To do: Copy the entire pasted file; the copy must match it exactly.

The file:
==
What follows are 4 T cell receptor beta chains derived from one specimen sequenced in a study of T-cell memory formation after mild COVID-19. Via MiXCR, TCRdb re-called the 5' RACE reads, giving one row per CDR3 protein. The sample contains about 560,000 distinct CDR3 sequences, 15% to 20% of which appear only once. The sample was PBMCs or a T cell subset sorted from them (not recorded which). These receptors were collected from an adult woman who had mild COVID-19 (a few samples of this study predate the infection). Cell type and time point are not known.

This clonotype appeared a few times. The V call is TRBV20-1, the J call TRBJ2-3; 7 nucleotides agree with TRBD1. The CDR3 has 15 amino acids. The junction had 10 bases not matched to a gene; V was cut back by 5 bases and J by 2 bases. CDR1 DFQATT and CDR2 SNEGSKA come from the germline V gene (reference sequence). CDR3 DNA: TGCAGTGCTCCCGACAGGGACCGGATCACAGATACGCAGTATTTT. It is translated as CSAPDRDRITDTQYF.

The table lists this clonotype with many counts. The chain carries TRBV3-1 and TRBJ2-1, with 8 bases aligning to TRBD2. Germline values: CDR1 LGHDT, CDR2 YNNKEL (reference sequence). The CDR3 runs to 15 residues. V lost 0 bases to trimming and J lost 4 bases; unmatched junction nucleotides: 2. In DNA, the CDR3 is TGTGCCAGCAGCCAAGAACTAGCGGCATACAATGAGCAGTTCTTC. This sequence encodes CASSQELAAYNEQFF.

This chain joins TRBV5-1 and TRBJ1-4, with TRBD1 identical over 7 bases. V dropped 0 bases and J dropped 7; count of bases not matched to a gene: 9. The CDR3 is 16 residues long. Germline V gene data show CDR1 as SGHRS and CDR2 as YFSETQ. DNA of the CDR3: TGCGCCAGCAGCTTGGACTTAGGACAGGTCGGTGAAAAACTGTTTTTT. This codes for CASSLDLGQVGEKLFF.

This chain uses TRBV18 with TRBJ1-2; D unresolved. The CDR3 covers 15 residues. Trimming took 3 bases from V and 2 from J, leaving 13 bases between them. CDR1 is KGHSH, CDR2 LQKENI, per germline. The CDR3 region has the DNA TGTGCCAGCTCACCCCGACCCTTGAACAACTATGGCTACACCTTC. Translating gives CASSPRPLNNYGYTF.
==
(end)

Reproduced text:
What follows are 4 T cell receptor beta chains derived from one specimen sequenced in a study of T-cell memory formation after mild COVID-19. Via MiXCR, TCRdb re-called the 5' RACE reads, giving one row per CDR3 protein. The sample contains about 560,000 distinct CDR3 sequences, 15% to 20% of which appear only once. The sample was PBMCs or a T cell subset sorted from them (not recorded which). These receptors were collected from an adult woman who had mild COVID-19 (a few samples of this study predate the infection). Cell type and time point are not known.

This clonotype appeared a few times. The V call is TRBV20-1, the J call TRBJ2-3; 7 nucleotides agree with TRBD1. The CDR3 has 15 amino acids. The junction had 10 bases not matched to a gene; V was cut back by 5 bases and J by 2 bases. CDR1 DFQATT and CDR2 SNEGSKA come from the germline V gene (reference sequence). CDR3 DNA: TGCAGTGCTCCCGACAGGGACCGGATCACAGATACGCAGTATTTT. It is translated as CSAPDRDRITDTQYF.

The table lists this clonotype with many counts. The chain carries TRBV3-1 and TRBJ2-1, with 8 bases aligning to TRBD2. Germline values: CDR1 LGHDT, CDR2 YNNKEL (reference sequence). The CDR3 runs to 15 residues. V lost 0 bases to trimming and J lost 4 bases; unmatched junction nucleotides: 2. In DNA, the CDR3 is TGTGCCAGCAGCCAAGAACTAGCGGCATACAATGAGCAGTTCTTC. This sequence encodes CASSQELAAYNEQFF.

This chain joins TRBV5-1 and TRBJ1-4, with TRBD1 identical over 7 bases. V dropped 0 bases and J dropped 7; count of bases not matched to a gene: 9. The CDR3 is 16 residues long. Germline V gene data show CDR1 as SGHRS and CDR2 as YFSETQ. DNA of the CDR3: TGCGCCAGCAGCTTGGACTTAGGACAGGTCGGTGAAAAACTGTTTTTT. This codes for CASSLDLGQVGEKLFF.

This chain uses TRBV18 with TRBJ1-2; D unresolved. The CDR3 covers 15 residues. Trimming took 3 bases from V and 2 from J, leaving 13 bases between them. CDR1 is KGHSH, CDR2 LQKENI, per germline. The CDR3 region has the DNA TGTGCCAGCTCACCCCGACCCTTGAACAACTATGGCTACACCTTC. Translating gives CASSPRPLNNYGYTF.